Max Johnson QB hit

LSU quarterback Max Johnson is pressured by an Auburn defender in the Tigers' 24–19 win over LSU

In last Saturday’s annual Tiger Bowl, the pass rush of the orange and blue Tigers showed significant improvement from previous weeks.

Even more impressive is that Auburn was able to get pressure on LSU quarterback Max Johnson without edge T.D. Moultry and linebacker Owen Pappoe.

Johnson was sacked three times and pressured six times on Saturday, two of them coming by way of Derick Hall on back-to-back first half drives. The first sack pushed LSU back in the red zone, forcing them to settle for a field goal and a 10–0 lead. 

“We knew coming in that they were a pass-first team, so you know some of the stuff we emphasized on this week was get after the quarterback,” Hall said after the game on Saturday.

In the second half, fellow edge Eku Leota got home in the third quarter. Leota sacked Johnson on third down to set up a 51-yard field goal by LSU’s Cade York. This was Leota’s second-career start, filling in for Moultry, who did not make the trip to Baton Rouge. Johnson also fumbled on the hit, but the ball was recovered by an LSU offensive lineman.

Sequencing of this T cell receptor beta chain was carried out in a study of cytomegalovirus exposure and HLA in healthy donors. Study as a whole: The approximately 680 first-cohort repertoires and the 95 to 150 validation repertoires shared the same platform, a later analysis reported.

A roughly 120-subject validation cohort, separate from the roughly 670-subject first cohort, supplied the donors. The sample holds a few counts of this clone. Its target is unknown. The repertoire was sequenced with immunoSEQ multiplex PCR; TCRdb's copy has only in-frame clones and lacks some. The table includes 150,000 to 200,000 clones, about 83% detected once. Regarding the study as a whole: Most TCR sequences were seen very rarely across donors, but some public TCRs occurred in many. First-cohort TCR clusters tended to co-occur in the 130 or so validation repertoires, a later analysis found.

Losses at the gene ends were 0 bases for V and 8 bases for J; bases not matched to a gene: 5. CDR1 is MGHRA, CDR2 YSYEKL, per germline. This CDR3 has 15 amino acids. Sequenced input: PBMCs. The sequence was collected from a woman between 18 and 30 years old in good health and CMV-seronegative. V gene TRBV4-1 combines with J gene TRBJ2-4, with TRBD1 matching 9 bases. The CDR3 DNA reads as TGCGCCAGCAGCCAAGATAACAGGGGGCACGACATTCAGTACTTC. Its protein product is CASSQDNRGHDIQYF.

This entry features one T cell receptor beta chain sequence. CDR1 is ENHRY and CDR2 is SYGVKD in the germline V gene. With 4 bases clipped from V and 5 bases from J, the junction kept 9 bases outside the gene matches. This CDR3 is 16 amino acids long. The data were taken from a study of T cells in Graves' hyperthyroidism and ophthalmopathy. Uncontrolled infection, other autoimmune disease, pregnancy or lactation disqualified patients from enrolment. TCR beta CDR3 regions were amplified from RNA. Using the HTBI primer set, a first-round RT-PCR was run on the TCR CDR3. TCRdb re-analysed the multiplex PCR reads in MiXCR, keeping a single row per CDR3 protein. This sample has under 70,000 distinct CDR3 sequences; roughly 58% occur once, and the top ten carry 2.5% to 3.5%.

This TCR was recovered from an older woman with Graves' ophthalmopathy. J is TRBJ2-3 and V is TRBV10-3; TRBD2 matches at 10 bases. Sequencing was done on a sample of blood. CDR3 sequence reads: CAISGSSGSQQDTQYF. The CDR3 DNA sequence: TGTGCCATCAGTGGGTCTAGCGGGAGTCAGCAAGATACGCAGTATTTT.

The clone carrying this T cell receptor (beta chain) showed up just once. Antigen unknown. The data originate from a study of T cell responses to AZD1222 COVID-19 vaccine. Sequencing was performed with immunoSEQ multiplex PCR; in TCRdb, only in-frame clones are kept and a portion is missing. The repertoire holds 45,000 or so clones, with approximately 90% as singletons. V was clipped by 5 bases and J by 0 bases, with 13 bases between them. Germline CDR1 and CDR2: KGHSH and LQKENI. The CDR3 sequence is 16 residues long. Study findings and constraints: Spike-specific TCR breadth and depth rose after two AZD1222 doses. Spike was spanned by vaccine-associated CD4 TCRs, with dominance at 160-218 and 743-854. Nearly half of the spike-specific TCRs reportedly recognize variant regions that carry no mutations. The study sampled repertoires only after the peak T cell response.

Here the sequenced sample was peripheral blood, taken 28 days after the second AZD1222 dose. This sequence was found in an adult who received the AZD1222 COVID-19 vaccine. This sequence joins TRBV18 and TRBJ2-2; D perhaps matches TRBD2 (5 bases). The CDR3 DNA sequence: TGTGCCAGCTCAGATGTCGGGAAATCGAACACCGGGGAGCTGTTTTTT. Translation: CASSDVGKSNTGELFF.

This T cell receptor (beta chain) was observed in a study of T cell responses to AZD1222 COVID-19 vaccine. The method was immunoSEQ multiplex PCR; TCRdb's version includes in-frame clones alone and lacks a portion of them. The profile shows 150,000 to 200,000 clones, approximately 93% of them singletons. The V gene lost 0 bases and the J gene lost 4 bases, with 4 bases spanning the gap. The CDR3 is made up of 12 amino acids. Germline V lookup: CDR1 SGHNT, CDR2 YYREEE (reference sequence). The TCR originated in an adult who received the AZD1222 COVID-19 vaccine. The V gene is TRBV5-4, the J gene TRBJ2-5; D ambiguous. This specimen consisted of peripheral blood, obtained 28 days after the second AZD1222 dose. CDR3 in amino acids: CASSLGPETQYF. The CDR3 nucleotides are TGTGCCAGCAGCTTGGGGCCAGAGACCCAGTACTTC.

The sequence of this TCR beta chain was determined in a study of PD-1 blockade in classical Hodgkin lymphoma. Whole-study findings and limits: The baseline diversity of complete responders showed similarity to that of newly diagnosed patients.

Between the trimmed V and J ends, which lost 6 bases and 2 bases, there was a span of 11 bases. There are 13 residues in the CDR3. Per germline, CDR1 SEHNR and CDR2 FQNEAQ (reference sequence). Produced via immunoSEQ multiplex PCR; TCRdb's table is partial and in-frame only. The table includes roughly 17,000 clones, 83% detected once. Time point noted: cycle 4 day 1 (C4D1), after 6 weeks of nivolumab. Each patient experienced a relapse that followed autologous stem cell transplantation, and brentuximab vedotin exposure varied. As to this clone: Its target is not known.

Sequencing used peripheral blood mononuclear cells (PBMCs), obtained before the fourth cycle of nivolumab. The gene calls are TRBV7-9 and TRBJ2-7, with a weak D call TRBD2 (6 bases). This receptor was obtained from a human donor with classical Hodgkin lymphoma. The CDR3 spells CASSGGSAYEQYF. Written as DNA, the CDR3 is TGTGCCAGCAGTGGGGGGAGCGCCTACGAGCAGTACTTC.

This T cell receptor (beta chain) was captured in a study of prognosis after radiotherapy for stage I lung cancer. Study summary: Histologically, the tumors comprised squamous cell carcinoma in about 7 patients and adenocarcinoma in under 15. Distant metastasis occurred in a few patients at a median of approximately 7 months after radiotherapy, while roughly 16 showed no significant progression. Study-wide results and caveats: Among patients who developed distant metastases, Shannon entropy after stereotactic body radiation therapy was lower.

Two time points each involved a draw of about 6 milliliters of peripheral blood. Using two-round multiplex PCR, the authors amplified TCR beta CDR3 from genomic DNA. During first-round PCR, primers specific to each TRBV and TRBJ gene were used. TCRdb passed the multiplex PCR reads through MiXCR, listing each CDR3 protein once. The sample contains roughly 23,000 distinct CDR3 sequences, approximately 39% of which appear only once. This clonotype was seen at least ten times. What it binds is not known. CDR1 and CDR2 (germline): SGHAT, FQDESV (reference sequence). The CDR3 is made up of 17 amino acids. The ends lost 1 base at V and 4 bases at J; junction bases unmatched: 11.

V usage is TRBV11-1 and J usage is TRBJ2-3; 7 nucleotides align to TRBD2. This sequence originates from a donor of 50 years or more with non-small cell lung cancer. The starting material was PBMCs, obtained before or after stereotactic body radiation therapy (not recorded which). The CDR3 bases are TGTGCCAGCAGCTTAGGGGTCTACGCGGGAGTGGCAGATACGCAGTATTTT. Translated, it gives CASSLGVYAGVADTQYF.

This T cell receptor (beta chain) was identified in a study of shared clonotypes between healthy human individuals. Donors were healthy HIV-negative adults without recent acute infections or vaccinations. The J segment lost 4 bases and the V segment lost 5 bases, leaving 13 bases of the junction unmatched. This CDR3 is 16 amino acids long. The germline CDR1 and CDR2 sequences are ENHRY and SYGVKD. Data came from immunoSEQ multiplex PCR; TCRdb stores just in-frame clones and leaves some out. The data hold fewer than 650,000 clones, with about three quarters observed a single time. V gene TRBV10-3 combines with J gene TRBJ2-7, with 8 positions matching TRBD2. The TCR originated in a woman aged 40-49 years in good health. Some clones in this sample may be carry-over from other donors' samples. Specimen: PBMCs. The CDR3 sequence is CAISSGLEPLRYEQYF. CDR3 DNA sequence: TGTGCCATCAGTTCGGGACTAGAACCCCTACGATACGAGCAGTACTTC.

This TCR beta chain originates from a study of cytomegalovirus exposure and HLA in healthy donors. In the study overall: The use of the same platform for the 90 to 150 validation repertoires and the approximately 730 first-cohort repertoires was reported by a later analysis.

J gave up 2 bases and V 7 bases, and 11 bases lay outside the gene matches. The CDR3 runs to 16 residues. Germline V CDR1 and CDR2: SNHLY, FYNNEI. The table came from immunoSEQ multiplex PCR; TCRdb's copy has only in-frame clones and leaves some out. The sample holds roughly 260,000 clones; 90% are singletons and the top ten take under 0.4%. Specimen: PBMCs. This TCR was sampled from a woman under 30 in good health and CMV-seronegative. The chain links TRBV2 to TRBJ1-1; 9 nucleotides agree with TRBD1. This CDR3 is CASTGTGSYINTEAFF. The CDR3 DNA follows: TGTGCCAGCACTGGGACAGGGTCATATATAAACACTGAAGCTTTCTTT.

The sack was somewhat of a momentum swing, as holding LSU to a field goal gave Auburn new life in the game. The Tigers went on to post scoring drives of 75 and 92 yards in the second half. 

On the final defensive play of the game, Hall and Leota got pressure on Johnson yet again, forcing him to make a desperation throw on fourth down that led to an interception. The turnover iced the game and sealed Auburn's first win in Baton Rouge since 1999.

The six pressures by the Auburn defense topped its one-game output through the five games on the year; the Tigers also registered their first sack against a Power Five team on Saturday. When the Tigers traveled to Penn State in September, the pass rush was all but nonexistent, allowing quarterback Sean Clifford to pass all over the secondary. On Saturday, that was a different outcome with Johnson being pressured. With Johnson forced to get rid of the ball early, the Bayou Bengals were held to 118 yards of offense in the second half. 

“Pressuring, confusing the quarterback, keeping them in a pocket and trying to do certain things gives ourselves an advantage in the front,” Hall said. “I think just having that in the back of our head and knowing what we had to do really helped us coming into this game.”

In the fourth quarter, LSU was held to only 54 total yards and two first downs.

“Just because you play three quarters of football, you know the fourth quarter is going to be hard and tough, so just being able to come out and put it all together was good,” Hall said.

Showing improvement on pass rush comes at a key time for the Tigers, right before their home match-up with second-ranked Georgia, which has only allowed two sacks on the year.

The Tigers and Bulldogs will kick off their annual rivalry at 2:30 p.m. Saturday in Jordan-Hare Stadium. The game will be televised on CBS.

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